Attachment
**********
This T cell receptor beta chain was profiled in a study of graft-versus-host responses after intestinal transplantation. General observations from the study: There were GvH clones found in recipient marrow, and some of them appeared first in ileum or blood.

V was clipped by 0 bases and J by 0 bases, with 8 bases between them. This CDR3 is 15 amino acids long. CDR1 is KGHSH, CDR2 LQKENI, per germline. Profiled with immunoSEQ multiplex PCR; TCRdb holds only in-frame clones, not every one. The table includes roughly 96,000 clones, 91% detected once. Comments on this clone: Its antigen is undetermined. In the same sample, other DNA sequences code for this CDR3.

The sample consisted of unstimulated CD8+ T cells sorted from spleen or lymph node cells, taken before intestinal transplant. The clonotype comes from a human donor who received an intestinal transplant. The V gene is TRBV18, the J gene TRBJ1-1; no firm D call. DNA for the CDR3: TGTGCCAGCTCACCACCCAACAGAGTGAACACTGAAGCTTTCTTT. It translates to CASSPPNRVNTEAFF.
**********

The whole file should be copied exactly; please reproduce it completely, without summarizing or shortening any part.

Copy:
This T cell receptor beta chain was profiled in a study of graft-versus-host responses after intestinal transplantation. General observations from the study: There were GvH clones found in recipient marrow, and some of them appeared first in ileum or blood.

V was clipped by 0 bases and J by 0 bases, with 8 bases between them. This CDR3 is 15 amino acids long. CDR1 is KGHSH, CDR2 LQKENI, per germline. Profiled with immunoSEQ multiplex PCR; TCRdb holds only in-frame clones, not every one. The table includes roughly 96,000 clones, 91% detected once. Comments on this clone: Its antigen is undetermined. In the same sample, other DNA sequences code for this CDR3.

The sample consisted of unstimulated CD8+ T cells sorted from spleen or lymph node cells, taken before intestinal transplant. The clonotype comes from a human donor who received an intestinal transplant. The V gene is TRBV18, the J gene TRBJ1-1; no firm D call. DNA for the CDR3: TGTGCCAGCTCACCACCCAACAGAGTGAACACTGAAGCTTTCTTT. It translates to CASSPPNRVNTEAFF.